Queens of the Qing Dynasty
Recovering from a suicide attempt in a Cape Breton hospital, Star (Sarah Walker), a neurodiverse teen, is drawn into the orbit of An (Ziyin Zheng), a genderqueer volunteer. Despite their disparate backgrounds (An has recently arrived from Shanghai), the pair operate on identical idiosyncratic frequencies, fortifying their bond through a flurry of text messages and unguarded declarations. After disclosing her aspiration of becoming a trophy wife to An, Star incants, “You’re sinning… making me evil.”
In reality, there’s nothing sinister afoot in Ashley McKenzie’s (Werewolf, 2016) extraordinary sophomore feature. Rather, it’s a disarmingly open-hearted, formally exhilarating ode to a fairy tale friendship. A heady mix of unvarnished-yet-eloquent dialogue, transportive electronic compositions by Yu Su and Cecile Believe, and visual flourishes that meld social media, animation, and VR, the film sees McKenzie adhering to her social realist principles while exploring a more expansive, sensorially rich brand of cinema. Unfolding in society’s margins, Queens of the Qing Dynasty burns as incandescently as its two stars.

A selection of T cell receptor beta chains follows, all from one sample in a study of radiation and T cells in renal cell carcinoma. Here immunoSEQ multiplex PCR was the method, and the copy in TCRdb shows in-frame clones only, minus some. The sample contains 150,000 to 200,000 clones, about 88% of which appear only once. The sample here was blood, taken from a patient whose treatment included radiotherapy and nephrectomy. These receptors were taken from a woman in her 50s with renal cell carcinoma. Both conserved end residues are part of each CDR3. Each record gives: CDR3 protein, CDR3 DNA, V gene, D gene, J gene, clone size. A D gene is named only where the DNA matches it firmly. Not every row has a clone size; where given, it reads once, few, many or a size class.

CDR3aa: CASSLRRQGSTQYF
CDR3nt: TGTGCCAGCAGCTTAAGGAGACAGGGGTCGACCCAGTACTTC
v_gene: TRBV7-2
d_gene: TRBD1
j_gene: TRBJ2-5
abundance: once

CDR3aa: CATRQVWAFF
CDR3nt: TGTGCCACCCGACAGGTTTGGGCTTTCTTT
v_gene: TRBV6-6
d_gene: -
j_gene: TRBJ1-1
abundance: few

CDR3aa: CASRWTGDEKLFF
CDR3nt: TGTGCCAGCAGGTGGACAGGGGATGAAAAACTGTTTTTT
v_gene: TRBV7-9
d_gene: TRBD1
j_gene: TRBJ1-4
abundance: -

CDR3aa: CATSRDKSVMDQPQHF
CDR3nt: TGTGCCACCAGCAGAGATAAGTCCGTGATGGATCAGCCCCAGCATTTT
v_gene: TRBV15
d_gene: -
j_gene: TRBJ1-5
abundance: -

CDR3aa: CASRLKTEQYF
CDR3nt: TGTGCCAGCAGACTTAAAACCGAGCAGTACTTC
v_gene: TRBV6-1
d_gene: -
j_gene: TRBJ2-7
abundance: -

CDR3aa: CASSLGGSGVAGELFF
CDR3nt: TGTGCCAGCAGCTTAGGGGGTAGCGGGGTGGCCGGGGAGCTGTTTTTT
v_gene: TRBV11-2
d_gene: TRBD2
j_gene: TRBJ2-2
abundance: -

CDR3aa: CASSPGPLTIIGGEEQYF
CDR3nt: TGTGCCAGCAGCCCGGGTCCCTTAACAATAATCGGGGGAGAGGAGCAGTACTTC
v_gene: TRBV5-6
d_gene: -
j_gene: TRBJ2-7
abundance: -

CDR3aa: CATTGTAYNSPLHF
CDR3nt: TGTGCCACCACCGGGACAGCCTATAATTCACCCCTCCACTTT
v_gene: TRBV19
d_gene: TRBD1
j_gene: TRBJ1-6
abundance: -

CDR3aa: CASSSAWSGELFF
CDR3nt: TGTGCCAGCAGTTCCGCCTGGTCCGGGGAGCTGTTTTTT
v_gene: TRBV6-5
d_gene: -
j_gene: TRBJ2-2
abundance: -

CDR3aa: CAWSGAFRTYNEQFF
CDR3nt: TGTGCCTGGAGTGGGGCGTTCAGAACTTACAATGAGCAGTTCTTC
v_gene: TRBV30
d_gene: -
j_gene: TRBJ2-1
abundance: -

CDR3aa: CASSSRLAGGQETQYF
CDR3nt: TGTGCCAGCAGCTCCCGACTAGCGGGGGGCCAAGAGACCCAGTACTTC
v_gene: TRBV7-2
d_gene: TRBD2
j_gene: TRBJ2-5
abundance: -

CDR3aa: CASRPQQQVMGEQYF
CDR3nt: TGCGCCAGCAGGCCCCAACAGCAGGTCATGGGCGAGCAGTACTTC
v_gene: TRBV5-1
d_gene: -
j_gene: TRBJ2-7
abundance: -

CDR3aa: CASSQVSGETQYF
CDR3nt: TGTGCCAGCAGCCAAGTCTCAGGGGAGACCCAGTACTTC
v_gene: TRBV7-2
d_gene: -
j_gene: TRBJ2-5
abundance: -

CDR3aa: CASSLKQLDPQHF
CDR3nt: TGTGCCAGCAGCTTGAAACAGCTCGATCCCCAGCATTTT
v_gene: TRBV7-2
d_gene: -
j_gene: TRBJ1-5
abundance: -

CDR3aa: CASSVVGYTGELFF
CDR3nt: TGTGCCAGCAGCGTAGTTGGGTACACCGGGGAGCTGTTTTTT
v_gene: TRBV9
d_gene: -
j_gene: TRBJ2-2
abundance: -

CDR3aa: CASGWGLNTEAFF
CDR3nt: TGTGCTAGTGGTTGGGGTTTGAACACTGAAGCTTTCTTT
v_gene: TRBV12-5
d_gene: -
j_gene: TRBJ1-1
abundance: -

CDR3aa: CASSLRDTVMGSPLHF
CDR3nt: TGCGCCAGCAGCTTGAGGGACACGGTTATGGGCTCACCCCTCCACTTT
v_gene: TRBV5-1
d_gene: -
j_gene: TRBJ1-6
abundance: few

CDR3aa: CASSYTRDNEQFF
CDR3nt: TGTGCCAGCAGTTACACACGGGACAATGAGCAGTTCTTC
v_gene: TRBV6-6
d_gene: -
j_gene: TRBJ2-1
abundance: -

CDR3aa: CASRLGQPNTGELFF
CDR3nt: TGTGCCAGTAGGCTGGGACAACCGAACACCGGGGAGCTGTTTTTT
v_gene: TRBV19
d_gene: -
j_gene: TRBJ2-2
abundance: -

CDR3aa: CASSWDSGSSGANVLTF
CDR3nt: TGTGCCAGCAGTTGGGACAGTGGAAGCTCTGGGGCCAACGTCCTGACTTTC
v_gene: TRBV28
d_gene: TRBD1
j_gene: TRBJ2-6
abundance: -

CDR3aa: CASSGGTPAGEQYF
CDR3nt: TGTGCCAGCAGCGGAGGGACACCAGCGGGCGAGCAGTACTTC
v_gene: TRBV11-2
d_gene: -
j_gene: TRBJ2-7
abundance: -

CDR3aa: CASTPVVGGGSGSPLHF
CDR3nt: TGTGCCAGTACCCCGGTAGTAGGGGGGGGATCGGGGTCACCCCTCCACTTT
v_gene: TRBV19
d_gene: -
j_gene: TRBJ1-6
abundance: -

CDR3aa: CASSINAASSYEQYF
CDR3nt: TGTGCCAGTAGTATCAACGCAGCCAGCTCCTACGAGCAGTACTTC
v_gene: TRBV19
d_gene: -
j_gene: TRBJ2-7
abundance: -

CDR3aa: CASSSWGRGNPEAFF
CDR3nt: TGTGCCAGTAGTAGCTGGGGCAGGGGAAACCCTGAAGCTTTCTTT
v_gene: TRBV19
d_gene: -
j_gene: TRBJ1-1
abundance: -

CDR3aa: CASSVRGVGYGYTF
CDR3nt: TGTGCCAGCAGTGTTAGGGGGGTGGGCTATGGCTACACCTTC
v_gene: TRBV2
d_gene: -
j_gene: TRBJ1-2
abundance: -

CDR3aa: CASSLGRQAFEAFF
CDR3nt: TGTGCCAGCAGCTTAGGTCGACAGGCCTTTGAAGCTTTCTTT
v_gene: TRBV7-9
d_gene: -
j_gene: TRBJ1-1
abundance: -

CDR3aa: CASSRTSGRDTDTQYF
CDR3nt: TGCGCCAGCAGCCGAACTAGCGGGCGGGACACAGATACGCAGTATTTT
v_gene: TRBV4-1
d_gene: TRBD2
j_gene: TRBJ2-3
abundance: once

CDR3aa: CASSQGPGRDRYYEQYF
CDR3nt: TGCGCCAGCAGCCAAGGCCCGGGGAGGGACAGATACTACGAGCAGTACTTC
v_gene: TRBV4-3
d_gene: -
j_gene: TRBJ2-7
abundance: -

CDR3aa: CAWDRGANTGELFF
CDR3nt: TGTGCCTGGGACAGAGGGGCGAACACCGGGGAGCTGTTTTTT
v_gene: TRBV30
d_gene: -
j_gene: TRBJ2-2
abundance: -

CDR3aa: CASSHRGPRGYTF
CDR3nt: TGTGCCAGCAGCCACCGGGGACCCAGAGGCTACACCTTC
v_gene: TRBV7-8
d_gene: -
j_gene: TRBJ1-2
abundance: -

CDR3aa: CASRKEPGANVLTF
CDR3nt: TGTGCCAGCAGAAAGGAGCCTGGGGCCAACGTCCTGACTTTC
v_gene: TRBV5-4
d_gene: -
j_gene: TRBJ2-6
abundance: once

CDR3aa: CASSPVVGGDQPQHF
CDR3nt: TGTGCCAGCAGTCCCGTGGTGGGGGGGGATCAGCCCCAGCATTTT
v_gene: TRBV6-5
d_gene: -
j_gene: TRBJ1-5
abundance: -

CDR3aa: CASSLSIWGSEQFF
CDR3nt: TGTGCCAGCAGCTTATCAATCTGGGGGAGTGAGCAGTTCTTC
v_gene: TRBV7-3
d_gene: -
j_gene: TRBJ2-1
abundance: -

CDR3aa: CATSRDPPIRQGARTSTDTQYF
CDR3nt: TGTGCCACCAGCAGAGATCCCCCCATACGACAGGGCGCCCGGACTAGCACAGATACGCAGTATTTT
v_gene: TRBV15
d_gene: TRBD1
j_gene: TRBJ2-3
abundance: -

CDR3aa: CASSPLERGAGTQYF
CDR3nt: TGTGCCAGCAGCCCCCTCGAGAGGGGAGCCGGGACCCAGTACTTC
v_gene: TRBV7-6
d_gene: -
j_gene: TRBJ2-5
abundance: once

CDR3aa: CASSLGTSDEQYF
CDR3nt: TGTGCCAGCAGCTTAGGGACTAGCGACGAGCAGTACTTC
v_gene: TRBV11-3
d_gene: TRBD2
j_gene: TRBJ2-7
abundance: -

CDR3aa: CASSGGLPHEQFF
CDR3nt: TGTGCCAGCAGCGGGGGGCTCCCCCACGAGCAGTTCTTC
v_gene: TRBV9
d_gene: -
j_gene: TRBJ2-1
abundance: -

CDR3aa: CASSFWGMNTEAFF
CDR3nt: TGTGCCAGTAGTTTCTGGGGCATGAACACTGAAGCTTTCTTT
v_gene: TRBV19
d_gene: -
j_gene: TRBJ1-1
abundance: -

March 18: Filmmaker, cast and crew Zoom Q&A
A playful, energetic and empathetic work – also a tremendously ambitious stretching of form and vision.
Barry Hertz, Globe and Mail
Sarah Walker, Ziyin Zheng, Wendy Wishart, Jana Reddick, Yao Xue, Cherlena Brake
In English, Mandarin, and Russian with English subtitles
Indigenous & Community Access
Ashley McKenzie, Britt Kerr, Nelson MacDonald
Ashley McKenzie, Scott Moore
Yu Su, Cecile Believe
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